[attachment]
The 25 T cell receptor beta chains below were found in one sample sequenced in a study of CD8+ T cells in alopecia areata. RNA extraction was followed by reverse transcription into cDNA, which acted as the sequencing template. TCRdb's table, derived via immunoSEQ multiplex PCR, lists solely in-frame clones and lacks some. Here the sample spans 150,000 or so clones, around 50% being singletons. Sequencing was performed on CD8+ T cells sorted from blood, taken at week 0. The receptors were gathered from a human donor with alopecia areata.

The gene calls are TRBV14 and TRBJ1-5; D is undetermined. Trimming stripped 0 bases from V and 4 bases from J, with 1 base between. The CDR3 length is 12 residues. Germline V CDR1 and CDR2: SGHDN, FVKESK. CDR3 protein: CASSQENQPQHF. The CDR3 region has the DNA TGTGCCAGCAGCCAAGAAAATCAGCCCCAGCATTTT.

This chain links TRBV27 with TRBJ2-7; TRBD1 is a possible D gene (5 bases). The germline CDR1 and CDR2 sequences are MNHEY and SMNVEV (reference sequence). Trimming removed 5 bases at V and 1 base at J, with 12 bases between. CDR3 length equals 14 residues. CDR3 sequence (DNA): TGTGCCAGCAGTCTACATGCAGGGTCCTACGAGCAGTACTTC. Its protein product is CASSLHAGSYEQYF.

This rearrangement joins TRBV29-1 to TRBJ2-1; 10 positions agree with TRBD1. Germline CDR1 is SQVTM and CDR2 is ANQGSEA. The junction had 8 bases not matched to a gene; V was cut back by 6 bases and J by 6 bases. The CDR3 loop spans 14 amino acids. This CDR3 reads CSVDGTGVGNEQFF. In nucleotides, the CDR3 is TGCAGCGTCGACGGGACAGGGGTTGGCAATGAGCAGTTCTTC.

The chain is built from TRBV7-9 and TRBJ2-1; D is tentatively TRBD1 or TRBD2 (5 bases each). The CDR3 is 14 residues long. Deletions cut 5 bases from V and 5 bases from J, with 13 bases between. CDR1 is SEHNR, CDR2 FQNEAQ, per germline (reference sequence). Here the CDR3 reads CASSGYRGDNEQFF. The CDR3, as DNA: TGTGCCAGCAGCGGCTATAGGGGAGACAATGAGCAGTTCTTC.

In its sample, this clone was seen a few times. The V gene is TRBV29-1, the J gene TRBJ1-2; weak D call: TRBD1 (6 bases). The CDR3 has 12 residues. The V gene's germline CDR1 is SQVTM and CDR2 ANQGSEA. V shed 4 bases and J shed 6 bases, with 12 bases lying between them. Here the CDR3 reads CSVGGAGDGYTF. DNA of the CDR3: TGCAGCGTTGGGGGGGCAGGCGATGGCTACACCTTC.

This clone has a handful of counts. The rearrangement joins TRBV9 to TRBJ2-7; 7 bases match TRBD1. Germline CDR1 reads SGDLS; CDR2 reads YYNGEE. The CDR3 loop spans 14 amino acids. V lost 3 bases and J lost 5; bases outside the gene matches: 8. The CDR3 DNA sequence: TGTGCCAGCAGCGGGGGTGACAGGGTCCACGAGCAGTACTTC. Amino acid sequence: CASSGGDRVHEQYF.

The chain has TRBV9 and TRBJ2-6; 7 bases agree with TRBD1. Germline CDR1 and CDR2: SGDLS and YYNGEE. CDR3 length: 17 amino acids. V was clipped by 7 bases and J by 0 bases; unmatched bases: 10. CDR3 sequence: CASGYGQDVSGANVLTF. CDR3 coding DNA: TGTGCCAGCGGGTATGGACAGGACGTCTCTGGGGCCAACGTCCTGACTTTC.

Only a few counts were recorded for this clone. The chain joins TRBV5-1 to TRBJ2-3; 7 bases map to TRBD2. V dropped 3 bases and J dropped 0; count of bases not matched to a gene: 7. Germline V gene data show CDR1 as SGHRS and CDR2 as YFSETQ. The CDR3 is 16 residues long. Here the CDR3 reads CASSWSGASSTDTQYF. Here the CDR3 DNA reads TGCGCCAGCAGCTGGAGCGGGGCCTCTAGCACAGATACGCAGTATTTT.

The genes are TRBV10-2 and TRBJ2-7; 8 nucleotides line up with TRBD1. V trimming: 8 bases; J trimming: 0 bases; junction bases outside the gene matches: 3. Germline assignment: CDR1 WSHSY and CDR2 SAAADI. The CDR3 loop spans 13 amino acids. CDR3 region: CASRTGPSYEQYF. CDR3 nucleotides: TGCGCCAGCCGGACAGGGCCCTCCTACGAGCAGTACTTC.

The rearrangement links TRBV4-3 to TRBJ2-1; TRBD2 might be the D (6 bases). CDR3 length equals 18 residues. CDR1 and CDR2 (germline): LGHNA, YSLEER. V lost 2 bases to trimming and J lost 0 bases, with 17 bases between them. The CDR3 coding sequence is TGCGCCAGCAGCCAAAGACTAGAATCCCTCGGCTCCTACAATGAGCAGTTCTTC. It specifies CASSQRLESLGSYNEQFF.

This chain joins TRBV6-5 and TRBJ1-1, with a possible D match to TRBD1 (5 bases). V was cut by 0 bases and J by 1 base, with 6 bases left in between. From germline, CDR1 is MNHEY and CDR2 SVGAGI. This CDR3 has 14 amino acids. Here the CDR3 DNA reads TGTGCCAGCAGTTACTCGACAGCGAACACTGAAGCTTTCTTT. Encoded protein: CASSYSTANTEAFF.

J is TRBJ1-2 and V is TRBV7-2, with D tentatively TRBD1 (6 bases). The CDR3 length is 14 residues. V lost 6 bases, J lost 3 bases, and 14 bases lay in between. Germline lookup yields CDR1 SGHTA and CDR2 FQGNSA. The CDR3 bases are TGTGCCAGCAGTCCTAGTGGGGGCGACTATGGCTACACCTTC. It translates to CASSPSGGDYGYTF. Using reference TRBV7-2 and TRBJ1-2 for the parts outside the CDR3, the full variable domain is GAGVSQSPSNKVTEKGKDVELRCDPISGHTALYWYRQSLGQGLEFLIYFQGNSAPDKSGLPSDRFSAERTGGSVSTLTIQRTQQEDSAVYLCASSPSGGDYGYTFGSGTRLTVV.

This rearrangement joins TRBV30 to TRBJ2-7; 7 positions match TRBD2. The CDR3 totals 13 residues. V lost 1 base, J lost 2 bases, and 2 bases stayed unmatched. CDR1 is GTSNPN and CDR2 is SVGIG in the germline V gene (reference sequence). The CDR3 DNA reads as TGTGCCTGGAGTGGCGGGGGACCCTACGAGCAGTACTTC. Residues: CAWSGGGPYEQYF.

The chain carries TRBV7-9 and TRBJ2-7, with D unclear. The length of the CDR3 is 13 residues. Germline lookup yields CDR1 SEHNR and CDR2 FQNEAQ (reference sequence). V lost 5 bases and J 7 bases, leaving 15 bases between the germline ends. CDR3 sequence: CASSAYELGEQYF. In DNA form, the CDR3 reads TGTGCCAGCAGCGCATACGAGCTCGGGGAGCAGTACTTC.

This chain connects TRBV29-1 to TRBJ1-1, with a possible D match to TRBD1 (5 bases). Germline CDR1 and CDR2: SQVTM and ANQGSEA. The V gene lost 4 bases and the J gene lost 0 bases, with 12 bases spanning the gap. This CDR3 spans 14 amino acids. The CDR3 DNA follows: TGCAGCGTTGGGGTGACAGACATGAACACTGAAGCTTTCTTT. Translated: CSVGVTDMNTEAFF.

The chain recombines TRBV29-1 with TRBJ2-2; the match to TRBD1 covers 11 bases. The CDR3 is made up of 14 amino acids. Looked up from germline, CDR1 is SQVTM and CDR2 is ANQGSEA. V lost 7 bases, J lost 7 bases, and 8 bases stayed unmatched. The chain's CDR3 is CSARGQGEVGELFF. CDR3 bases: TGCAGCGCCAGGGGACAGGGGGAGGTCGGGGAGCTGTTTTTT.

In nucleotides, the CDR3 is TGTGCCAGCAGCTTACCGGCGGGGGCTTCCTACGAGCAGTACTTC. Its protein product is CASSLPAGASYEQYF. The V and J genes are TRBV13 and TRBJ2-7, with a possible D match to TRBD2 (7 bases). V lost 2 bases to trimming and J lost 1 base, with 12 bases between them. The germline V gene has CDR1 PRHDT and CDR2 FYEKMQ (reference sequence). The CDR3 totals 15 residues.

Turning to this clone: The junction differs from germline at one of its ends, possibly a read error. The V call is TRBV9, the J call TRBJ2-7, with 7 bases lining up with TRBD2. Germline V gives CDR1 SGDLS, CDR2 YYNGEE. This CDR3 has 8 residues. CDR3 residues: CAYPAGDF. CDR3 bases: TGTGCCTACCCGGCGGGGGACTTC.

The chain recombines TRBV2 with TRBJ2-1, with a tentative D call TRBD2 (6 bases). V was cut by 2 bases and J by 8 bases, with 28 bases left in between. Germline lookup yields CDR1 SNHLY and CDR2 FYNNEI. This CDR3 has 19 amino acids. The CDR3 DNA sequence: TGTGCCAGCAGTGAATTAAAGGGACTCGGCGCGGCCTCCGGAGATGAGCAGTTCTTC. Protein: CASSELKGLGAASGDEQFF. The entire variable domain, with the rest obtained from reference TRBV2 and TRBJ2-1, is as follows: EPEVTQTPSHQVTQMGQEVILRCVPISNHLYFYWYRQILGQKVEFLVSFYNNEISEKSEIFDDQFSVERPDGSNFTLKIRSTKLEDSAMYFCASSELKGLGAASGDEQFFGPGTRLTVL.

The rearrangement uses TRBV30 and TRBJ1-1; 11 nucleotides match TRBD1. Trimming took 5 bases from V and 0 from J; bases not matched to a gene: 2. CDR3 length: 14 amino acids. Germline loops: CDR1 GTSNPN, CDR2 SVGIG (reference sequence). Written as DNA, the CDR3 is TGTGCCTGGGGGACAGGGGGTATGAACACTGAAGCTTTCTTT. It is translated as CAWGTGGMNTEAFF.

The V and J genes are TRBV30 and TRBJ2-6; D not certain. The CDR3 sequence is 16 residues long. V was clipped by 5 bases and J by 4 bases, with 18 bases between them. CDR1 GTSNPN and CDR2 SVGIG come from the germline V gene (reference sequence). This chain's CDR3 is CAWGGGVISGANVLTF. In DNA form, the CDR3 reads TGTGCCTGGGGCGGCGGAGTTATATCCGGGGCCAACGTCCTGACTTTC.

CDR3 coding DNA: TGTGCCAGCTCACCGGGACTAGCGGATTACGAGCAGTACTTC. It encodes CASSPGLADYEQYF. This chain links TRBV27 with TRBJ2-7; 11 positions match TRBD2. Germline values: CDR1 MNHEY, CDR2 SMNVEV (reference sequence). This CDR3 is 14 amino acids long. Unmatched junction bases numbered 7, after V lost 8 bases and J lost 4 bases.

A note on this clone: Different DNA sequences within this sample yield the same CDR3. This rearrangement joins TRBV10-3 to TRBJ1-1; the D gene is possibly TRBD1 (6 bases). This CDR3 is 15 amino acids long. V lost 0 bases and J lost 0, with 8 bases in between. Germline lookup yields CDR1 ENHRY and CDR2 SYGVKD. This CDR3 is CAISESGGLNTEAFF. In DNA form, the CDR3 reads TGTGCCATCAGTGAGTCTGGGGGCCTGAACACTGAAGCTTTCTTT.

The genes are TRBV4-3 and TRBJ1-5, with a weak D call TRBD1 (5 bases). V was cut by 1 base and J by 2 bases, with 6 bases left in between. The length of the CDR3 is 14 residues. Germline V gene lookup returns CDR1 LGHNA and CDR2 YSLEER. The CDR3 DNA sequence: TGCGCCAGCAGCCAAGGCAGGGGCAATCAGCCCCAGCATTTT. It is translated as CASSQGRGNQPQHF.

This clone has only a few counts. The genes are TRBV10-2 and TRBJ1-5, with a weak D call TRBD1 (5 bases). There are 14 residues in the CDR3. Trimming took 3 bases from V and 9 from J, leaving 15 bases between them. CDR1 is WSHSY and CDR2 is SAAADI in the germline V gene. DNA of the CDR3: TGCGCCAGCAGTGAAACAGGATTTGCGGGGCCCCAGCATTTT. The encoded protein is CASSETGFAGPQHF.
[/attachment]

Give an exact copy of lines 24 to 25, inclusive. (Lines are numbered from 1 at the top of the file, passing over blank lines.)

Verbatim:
A note on this clone: Different DNA sequences within this sample yield the same CDR3. This rearrangement joins TRBV10-3 to TRBJ1-1; the D gene is possibly TRBD1 (6 bases). This CDR3 is 15 amino acids long. V lost 0 bases and J lost 0, with 8 bases in between. Germline lookup yields CDR1 ENHRY and CDR2 SYGVKD. This CDR3 is CAISESGGLNTEAFF. In DNA form, the CDR3 reads TGTGCCATCAGTGAGTCTGGGGGCCTGAACACTGAAGCTTTCTTT.

The genes are TRBV4-3 and TRBJ1-5, with a weak D call TRBD1 (5 bases). V was cut by 1 base and J by 2 bases, with 6 bases left in between. The length of the CDR3 is 14 residues. Germline V gene lookup returns CDR1 LGHNA and CDR2 YSLEER. The CDR3 DNA sequence: TGCGCCAGCAGCCAAGGCAGGGGCAATCAGCCCCAGCATTTT. It is translated as CASSQGRGNQPQHF.